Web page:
Czechs stage biggest anti-government protest since communist era


Czechs stage biggest anti-government protest since communist era
A demonstrator waves a Czech Republic flag during a protest rally demanding resignation of Czech Prime Minister Andrej Babis in Prague, Czech Republic, June 23, 2019. REUTERS/Milan Kammermayer

In Summary

  • The rally in Letna park was the culmination of a series of demonstrations in recent weeks against Babis, who has faced investigations over alleged fraud and conflicts of interest.
  • Organizers said they believed that about 250,000 people had attended Sunday’s rally, from all around the country, but this figure could not be verified.

Czechs turned out in their thousands on Sunday in Prague to call for the ousting of Prime Minister Andrej Babis, in the biggest show of public discontent since the 1989 Velvet Revolution which overthrew Communism.

The rally in Letna park was the culmination of a series of demonstrations in recent weeks against Babis, who has faced investigations over alleged fraud and conflicts of interest.

Organizers said they believed that about 250,000 people had attended Sunday’s rally, from all around the country, but this figure could not be verified.

Some carried banners saying “Resign”, “We’ve had enough”, and others waved Czech or EU flags. Many families brought children to the protest, which was peaceful so far as were other recent protests against both Babis and his justice minister.

Police proposed in April that Babis, a billionaire businessman-turned-politician sometimes likened to U.S. President Donald Trump, should be formally charged for fraud in tapping a European Union subsidy a decade ago to build a hotel and conference center outside Prague. He denies any wrongdoing.

The appointment of a new justice minister just after the police announcement prompted rallies by demonstrators suspicious that Babis was trying to influence proceedings. Babis has also vigorously denied that claim.

Filip Rubas, who joined protests in 1989 against the then communist regime, said he turned out on Sunday to send a message to politicians that they will be held accountable.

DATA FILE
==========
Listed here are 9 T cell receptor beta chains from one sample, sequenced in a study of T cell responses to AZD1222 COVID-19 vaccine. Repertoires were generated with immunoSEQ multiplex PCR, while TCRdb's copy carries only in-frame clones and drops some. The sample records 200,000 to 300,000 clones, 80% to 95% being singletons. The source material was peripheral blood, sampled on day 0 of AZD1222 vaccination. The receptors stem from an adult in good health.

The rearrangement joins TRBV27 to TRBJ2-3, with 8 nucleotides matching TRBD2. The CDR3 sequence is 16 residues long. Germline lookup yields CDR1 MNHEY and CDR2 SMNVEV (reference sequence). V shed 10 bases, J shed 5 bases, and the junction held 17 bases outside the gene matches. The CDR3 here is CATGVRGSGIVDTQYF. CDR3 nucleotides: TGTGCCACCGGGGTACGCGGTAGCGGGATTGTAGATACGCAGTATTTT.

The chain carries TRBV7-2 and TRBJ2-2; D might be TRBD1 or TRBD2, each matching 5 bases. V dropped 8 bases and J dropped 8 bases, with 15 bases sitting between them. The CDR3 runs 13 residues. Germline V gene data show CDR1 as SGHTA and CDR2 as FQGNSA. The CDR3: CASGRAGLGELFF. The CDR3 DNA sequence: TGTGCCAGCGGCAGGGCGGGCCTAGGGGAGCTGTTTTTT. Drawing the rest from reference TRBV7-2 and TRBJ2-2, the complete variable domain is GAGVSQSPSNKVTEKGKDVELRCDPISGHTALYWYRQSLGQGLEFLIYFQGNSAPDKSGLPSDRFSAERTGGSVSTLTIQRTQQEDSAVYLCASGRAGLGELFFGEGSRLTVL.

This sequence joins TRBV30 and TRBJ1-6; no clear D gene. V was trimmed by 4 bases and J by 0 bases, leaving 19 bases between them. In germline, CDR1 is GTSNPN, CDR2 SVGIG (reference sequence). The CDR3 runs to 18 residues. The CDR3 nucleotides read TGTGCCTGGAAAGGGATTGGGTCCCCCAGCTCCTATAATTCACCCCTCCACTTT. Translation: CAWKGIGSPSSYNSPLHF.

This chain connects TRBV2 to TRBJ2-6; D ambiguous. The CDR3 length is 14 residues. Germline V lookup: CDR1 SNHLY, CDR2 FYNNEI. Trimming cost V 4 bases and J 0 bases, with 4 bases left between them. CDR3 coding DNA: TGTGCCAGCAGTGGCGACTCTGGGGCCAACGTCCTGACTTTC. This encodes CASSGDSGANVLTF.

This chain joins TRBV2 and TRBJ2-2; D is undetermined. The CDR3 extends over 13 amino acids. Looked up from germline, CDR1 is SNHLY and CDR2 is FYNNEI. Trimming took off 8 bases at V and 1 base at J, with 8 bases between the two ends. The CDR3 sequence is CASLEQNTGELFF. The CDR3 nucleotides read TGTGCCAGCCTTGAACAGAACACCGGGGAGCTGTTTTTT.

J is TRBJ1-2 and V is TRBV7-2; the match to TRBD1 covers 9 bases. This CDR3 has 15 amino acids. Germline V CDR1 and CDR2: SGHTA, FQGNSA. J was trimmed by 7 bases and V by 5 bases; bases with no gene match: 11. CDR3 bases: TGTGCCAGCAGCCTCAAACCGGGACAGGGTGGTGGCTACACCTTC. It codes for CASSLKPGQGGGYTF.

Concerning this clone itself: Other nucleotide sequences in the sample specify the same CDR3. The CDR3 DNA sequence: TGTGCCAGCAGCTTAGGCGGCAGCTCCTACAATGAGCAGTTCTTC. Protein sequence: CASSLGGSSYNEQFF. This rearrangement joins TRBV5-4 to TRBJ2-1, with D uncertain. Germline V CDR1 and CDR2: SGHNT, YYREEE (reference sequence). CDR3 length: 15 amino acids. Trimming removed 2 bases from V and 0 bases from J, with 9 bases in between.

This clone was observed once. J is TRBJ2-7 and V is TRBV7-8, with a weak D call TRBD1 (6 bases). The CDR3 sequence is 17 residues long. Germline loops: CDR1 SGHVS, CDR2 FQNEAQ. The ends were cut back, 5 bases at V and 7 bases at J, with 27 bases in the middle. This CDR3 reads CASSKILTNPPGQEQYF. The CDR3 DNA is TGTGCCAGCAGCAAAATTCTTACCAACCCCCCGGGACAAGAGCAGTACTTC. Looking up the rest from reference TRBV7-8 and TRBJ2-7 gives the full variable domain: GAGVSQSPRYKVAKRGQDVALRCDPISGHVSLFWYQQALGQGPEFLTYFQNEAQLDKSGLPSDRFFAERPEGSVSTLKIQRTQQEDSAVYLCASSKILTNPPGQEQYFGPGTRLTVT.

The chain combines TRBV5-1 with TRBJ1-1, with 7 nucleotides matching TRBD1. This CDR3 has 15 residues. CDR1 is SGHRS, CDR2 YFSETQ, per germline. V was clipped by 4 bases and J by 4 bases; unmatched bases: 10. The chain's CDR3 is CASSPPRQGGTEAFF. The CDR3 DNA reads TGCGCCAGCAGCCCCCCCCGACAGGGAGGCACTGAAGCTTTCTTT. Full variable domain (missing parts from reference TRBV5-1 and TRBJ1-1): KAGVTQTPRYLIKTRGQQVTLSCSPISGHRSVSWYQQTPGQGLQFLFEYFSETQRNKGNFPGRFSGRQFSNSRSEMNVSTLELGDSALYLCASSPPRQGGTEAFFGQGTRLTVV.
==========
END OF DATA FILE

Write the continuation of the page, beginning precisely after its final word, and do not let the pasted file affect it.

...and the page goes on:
“We think that our leaders need to be reminded very strongly that they do not own our country, that they are not above the law (or constitution) and that there are still enough caring people who are not brainwashed by hateful propaganda,” said Rubas, 50.

He traveled to the rally with his wife and a group of friends from Brno, the country’s second city, 200km from Prague.

Sunday’s protest was organized by civic group Million Moments for Democracy, founded by students. Politicians were not invited to speak at the rally which began at around 16.30 (1430 GMT).

Babis suffered another setback from leaked preliminary results of an audit by the European Commission, which determined he is in conflict of interest as the beneficiary of trust funds where he had transferred his business valued at $3.7 billion by Forbes.

Babis insists the audit is wrong and this would be proven in the final conclusions, expected late this year or early in 2020.

Babis has said people have the right to protest but has firmly refused to step down. His populist ANO movement remains the most popular party, although its support has dipped slightly in the past two months to 27.5%, according to a poll by Kantar agency released on June 9.

Babis also has enough backing in parliament, where a no-confidence vote planned for the next week is likely to fail.

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